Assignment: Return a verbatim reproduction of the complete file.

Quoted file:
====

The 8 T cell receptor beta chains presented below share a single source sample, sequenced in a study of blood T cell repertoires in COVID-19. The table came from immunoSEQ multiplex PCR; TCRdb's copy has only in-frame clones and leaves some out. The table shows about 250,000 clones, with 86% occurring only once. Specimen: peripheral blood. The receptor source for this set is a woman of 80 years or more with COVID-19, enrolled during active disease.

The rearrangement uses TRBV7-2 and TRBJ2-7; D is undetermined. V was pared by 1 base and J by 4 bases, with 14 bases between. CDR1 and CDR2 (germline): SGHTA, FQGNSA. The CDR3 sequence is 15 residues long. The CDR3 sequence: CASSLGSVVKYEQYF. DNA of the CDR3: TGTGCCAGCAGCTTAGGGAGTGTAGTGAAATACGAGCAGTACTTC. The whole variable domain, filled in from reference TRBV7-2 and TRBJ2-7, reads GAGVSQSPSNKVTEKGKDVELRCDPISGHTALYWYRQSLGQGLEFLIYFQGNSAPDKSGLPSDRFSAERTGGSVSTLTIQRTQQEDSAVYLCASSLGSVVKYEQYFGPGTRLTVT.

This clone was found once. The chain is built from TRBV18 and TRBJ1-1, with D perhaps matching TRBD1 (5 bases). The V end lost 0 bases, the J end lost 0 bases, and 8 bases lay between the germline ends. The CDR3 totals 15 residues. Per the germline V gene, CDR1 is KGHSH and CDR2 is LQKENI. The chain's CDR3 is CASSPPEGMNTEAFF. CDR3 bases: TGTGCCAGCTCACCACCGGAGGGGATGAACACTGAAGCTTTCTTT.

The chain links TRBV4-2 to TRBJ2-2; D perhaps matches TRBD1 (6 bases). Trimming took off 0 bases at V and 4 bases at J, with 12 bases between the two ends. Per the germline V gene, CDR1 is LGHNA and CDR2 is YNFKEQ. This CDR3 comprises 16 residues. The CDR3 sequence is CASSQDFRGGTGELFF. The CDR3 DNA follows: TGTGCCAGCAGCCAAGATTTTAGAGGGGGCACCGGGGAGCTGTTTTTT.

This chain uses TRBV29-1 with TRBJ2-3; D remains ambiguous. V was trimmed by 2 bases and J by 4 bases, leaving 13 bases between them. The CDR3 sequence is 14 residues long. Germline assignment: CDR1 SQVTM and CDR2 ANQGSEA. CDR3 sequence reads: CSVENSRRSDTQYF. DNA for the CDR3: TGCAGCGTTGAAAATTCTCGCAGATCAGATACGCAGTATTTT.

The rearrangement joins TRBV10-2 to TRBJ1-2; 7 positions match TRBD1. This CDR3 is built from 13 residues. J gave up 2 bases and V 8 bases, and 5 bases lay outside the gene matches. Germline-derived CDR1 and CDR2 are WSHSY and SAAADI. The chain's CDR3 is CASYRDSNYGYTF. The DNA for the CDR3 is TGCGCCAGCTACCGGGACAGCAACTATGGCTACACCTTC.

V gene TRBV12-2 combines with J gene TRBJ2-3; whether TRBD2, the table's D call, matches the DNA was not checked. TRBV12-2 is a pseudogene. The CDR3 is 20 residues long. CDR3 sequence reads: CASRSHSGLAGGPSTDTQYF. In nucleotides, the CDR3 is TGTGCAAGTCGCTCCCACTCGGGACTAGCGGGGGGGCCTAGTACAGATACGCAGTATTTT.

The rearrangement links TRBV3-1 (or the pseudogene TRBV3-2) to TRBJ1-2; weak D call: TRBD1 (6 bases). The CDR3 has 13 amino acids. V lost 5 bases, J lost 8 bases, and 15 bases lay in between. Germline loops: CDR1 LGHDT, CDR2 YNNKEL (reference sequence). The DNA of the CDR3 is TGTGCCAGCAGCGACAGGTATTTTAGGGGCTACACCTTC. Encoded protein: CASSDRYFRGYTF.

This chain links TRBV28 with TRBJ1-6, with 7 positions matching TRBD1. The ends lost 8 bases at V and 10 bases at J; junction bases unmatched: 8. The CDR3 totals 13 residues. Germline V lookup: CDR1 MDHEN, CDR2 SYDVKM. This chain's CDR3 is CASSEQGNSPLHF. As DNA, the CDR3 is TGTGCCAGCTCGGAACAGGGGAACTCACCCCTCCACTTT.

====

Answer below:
The 8 T cell receptor beta chains presented below share a single source sample, sequenced in a study of blood T cell repertoires in COVID-19. The table came from immunoSEQ multiplex PCR; TCRdb's copy has only in-frame clones and leaves some out. The table shows about 250,000 clones, with 86% occurring only once. Specimen: peripheral blood. The receptor source for this set is a woman of 80 years or more with COVID-19, enrolled during active disease.

The rearrangement uses TRBV7-2 and TRBJ2-7; D is undetermined. V was pared by 1 base and J by 4 bases, with 14 bases between. CDR1 and CDR2 (germline): SGHTA, FQGNSA. The CDR3 sequence is 15 residues long. The CDR3 sequence: CASSLGSVVKYEQYF. DNA of the CDR3: TGTGCCAGCAGCTTAGGGAGTGTAGTGAAATACGAGCAGTACTTC. The whole variable domain, filled in from reference TRBV7-2 and TRBJ2-7, reads GAGVSQSPSNKVTEKGKDVELRCDPISGHTALYWYRQSLGQGLEFLIYFQGNSAPDKSGLPSDRFSAERTGGSVSTLTIQRTQQEDSAVYLCASSLGSVVKYEQYFGPGTRLTVT.

This clone was found once. The chain is built from TRBV18 and TRBJ1-1, with D perhaps matching TRBD1 (5 bases). The V end lost 0 bases, the J end lost 0 bases, and 8 bases lay between the germline ends. The CDR3 totals 15 residues. Per the germline V gene, CDR1 is KGHSH and CDR2 is LQKENI. The chain's CDR3 is CASSPPEGMNTEAFF. CDR3 bases: TGTGCCAGCTCACCACCGGAGGGGATGAACACTGAAGCTTTCTTT.

The chain links TRBV4-2 to TRBJ2-2; D perhaps matches TRBD1 (6 bases). Trimming took off 0 bases at V and 4 bases at J, with 12 bases between the two ends. Per the germline V gene, CDR1 is LGHNA and CDR2 is YNFKEQ. This CDR3 comprises 16 residues. The CDR3 sequence is CASSQDFRGGTGELFF. The CDR3 DNA follows: TGTGCCAGCAGCCAAGATTTTAGAGGGGGCACCGGGGAGCTGTTTTTT.

This chain uses TRBV29-1 with TRBJ2-3; D remains ambiguous. V was trimmed by 2 bases and J by 4 bases, leaving 13 bases between them. The CDR3 sequence is 14 residues long. Germline assignment: CDR1 SQVTM and CDR2 ANQGSEA. CDR3 sequence reads: CSVENSRRSDTQYF. DNA for the CDR3: TGCAGCGTTGAAAATTCTCGCAGATCAGATACGCAGTATTTT.

The rearrangement joins TRBV10-2 to TRBJ1-2; 7 positions match TRBD1. This CDR3 is built from 13 residues. J gave up 2 bases and V 8 bases, and 5 bases lay outside the gene matches. Germline-derived CDR1 and CDR2 are WSHSY and SAAADI. The chain's CDR3 is CASYRDSNYGYTF. The DNA for the CDR3 is TGCGCCAGCTACCGGGACAGCAACTATGGCTACACCTTC.

V gene TRBV12-2 combines with J gene TRBJ2-3; whether TRBD2, the table's D call, matches the DNA was not checked. TRBV12-2 is a pseudogene. The CDR3 is 20 residues long. CDR3 sequence reads: CASRSHSGLAGGPSTDTQYF. In nucleotides, the CDR3 is TGTGCAAGTCGCTCCCACTCGGGACTAGCGGGGGGGCCTAGTACAGATACGCAGTATTTT.

The rearrangement links TRBV3-1 (or the pseudogene TRBV3-2) to TRBJ1-2; weak D call: TRBD1 (6 bases). The CDR3 has 13 amino acids. V lost 5 bases, J lost 8 bases, and 15 bases lay in between. Germline loops: CDR1 LGHDT, CDR2 YNNKEL (reference sequence). The DNA of the CDR3 is TGTGCCAGCAGCGACAGGTATTTTAGGGGCTACACCTTC. Encoded protein: CASSDRYFRGYTF.

This chain links TRBV28 with TRBJ1-6, with 7 positions matching TRBD1. The ends lost 8 bases at V and 10 bases at J; junction bases unmatched: 8. The CDR3 totals 13 residues. Germline V lookup: CDR1 MDHEN, CDR2 SYDVKM. This chain's CDR3 is CASSEQGNSPLHF. As DNA, the CDR3 is TGTGCCAGCTCGGAACAGGGGAACTCACCCCTCCACTTT.